***Development Specialist Job Announcement***

PASS—Promoting Achievement in School through Sport

Pass is a model for total school reform (PDF)  —McREL

Promoting Achievement in School through Sport (PASS) is a project-based, year-long, daily course for middle and high school students that is informed by the positive aspects of sport culture.  Using an interdisciplinary academic approach to learning, PASS students identify the Fundamentals of Athletic Mastery (FAMs) and apply the FAMs to a project in which they set two major goals—one to improve their physical performance in a particular way and another to improve their overall academic performance.

During the first semester, the students identify the FAMs and develop an action plan to apply them to their two goals.  For the second semester, the students carry out their plan, monitor their progress, study the results, and conduct a thorough evaluation of why they did or did not reach their goals.

PASS is based upon fundamental principles that inform all aspects of the curriculum. These principles include:

  • Sport is not an extracurricular activity. Sport is an academic discipline.
  • For grades to go up for sports-oriented students, there must be an increased— not a decreased—emphasis on the appropriate study and practice of sport.
  • The positive aspects of sport culture and the fundamentals that lead to mastery in sport can be brought into the classroom to create an environment that is as attractive, spirited, and fulfilling as that which takes place on the fields and courts.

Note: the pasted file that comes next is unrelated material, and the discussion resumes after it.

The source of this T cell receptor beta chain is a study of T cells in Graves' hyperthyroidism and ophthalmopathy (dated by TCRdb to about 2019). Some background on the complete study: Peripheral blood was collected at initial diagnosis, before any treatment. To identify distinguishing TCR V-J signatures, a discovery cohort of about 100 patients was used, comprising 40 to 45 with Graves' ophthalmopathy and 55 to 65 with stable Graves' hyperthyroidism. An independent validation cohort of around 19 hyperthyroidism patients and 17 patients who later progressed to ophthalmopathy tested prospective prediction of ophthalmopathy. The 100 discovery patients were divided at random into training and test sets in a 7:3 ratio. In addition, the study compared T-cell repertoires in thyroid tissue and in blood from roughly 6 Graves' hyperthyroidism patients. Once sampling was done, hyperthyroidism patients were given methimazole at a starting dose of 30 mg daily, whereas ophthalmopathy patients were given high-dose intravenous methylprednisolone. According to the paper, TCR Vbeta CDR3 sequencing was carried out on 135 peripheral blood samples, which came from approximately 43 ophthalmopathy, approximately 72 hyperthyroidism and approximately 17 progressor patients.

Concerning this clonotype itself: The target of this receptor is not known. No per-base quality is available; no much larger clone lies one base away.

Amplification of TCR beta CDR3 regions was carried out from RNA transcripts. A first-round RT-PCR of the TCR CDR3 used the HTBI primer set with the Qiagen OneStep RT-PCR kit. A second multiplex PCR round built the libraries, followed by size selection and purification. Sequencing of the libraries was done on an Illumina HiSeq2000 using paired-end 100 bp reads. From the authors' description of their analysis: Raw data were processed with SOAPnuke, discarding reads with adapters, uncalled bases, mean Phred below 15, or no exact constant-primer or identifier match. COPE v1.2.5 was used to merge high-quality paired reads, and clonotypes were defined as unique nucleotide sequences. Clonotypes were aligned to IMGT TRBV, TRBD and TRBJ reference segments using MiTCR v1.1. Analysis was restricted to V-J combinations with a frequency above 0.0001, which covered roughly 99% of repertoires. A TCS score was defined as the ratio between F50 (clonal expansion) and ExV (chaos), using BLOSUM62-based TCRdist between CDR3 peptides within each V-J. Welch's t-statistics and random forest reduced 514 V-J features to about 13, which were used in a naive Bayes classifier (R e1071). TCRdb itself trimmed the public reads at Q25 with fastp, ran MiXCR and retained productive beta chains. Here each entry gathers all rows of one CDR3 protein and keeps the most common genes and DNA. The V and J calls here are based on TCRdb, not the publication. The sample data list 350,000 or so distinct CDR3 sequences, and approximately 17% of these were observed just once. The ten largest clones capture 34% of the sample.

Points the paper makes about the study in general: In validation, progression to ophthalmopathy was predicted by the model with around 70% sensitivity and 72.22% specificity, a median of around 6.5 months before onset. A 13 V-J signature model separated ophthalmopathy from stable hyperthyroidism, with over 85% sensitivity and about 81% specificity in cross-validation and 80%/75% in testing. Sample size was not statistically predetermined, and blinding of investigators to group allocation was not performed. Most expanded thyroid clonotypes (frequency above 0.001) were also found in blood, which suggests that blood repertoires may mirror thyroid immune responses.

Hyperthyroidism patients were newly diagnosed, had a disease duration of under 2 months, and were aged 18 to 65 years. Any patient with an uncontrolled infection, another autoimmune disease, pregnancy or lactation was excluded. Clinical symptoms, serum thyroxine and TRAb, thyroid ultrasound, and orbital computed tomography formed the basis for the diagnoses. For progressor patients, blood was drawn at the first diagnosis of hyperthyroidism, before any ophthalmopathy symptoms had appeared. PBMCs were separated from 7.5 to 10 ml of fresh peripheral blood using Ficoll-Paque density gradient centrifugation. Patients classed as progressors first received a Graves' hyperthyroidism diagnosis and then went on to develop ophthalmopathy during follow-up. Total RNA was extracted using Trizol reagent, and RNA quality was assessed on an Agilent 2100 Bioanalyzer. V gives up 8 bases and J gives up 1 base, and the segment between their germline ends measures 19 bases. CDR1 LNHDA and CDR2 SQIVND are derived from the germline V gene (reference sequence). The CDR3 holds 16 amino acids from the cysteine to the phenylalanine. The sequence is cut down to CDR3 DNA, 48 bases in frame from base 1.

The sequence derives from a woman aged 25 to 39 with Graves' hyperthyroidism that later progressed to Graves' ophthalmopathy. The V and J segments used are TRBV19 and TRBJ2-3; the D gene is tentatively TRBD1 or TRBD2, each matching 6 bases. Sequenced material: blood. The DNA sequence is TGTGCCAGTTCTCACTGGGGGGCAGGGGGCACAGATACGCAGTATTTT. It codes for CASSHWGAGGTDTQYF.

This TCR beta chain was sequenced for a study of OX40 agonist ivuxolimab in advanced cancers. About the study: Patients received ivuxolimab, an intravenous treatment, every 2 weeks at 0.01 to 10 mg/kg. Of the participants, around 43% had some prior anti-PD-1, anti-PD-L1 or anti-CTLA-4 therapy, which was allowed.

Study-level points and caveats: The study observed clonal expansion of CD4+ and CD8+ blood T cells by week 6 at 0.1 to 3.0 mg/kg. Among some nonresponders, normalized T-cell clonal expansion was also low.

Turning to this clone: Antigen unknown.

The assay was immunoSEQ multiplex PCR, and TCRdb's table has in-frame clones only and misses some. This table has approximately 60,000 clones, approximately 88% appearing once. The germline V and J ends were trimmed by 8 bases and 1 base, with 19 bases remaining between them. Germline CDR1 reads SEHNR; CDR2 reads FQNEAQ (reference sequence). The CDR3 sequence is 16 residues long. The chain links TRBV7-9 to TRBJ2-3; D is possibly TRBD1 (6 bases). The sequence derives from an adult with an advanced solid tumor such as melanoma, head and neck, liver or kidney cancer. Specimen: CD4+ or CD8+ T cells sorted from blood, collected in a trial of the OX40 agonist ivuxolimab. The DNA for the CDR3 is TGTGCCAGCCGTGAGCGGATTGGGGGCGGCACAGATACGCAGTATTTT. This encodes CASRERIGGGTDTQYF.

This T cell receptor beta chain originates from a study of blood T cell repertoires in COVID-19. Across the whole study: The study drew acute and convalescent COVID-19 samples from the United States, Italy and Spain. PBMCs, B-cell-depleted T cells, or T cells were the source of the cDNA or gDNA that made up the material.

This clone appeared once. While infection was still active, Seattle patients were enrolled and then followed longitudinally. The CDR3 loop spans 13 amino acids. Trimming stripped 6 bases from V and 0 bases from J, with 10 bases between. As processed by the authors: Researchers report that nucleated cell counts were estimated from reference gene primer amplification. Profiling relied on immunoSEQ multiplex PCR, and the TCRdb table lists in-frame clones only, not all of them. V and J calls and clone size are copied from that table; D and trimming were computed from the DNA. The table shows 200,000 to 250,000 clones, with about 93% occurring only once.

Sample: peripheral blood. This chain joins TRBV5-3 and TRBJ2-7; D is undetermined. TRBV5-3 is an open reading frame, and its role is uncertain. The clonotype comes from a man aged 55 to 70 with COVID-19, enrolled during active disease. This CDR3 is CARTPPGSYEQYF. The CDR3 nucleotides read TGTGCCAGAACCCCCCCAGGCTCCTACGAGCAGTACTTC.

With this perspective and in this environment, PASS improves students’ grades, behavior, and self-esteem. However, these positive results are not the essence of PASS. Rather, they are the manifestation of something else. At its core, PASS is a journey of self-discovery through the study and practice of sport.

PASS has been presented to 4,000 students in four states, including California, Illinois, North Carolina, and South Carolina, and has been called “a model for total school reform . . . that addresses the needs of the whole learner” by researchers affiliated with the U.S. Department of Education.

Here’s a comprehensive overview of the PASS program: